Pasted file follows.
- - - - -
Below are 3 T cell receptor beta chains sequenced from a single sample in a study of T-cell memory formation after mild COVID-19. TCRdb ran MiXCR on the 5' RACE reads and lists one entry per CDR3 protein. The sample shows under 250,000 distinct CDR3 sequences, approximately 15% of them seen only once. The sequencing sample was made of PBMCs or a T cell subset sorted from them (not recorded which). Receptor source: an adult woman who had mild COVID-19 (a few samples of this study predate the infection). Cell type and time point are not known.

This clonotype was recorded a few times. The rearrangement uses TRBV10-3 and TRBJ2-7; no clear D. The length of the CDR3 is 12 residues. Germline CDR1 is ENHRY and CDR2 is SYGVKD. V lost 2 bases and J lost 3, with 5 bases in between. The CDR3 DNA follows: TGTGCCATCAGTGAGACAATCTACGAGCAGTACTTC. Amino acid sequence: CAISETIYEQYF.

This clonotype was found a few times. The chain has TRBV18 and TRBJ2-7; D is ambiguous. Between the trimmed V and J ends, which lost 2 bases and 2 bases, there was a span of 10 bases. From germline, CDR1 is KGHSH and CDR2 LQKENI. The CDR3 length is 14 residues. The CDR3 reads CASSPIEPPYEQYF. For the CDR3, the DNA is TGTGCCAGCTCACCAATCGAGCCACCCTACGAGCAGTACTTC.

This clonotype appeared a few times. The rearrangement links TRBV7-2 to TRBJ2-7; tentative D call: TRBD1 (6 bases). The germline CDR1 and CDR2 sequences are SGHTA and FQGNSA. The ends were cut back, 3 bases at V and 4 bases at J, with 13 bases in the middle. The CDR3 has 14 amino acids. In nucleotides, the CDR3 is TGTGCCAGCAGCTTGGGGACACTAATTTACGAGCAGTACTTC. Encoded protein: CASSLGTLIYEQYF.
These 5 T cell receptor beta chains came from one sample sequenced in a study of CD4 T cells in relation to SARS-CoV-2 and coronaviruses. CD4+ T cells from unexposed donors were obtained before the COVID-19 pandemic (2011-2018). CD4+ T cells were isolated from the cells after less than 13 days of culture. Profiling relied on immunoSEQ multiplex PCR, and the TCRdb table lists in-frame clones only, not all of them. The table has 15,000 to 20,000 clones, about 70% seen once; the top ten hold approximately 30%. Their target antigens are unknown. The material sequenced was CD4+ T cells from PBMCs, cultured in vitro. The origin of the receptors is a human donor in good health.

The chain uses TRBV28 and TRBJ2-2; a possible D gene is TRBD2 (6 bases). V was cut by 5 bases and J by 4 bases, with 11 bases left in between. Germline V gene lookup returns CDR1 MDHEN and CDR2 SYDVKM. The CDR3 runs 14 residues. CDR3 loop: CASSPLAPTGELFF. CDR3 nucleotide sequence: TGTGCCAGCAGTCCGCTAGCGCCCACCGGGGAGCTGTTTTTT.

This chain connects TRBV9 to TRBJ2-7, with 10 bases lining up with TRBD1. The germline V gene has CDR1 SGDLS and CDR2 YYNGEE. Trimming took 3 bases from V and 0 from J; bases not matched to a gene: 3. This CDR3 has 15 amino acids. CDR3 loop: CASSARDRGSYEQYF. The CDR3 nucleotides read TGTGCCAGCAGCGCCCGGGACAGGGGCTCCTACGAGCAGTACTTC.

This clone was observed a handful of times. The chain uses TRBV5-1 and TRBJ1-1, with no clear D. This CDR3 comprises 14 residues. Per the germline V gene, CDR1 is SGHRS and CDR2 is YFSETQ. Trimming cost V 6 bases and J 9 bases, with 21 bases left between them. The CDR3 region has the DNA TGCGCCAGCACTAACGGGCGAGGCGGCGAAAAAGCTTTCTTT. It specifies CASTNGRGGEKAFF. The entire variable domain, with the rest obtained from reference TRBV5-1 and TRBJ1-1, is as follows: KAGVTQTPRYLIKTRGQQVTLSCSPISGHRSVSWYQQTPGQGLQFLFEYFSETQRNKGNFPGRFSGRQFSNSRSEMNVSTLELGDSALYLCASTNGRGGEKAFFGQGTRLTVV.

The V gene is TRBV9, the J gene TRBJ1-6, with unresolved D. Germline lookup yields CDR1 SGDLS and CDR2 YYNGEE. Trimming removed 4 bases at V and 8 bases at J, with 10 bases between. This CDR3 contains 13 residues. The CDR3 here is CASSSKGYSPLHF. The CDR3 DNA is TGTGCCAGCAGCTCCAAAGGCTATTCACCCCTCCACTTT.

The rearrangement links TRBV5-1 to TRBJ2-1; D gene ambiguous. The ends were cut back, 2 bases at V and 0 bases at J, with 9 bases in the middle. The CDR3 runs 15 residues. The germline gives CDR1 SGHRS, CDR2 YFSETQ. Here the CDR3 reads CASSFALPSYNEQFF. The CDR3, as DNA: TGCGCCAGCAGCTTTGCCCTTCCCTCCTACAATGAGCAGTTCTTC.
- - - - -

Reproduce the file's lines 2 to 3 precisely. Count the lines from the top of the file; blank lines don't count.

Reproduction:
This clonotype was recorded a few times. The rearrangement uses TRBV10-3 and TRBJ2-7; no clear D. The length of the CDR3 is 12 residues. Germline CDR1 is ENHRY and CDR2 is SYGVKD. V lost 2 bases and J lost 3, with 5 bases in between. The CDR3 DNA follows: TGTGCCATCAGTGAGACAATCTACGAGCAGTACTTC. Amino acid sequence: CAISETIYEQYF.

This clonotype was found a few times. The chain has TRBV18 and TRBJ2-7; D is ambiguous. Between the trimmed V and J ends, which lost 2 bases and 2 bases, there was a span of 10 bases. From germline, CDR1 is KGHSH and CDR2 LQKENI. The CDR3 length is 14 residues. The CDR3 reads CASSPIEPPYEQYF. For the CDR3, the DNA is TGTGCCAGCTCACCAATCGAGCCACCCTACGAGCAGTACTTC.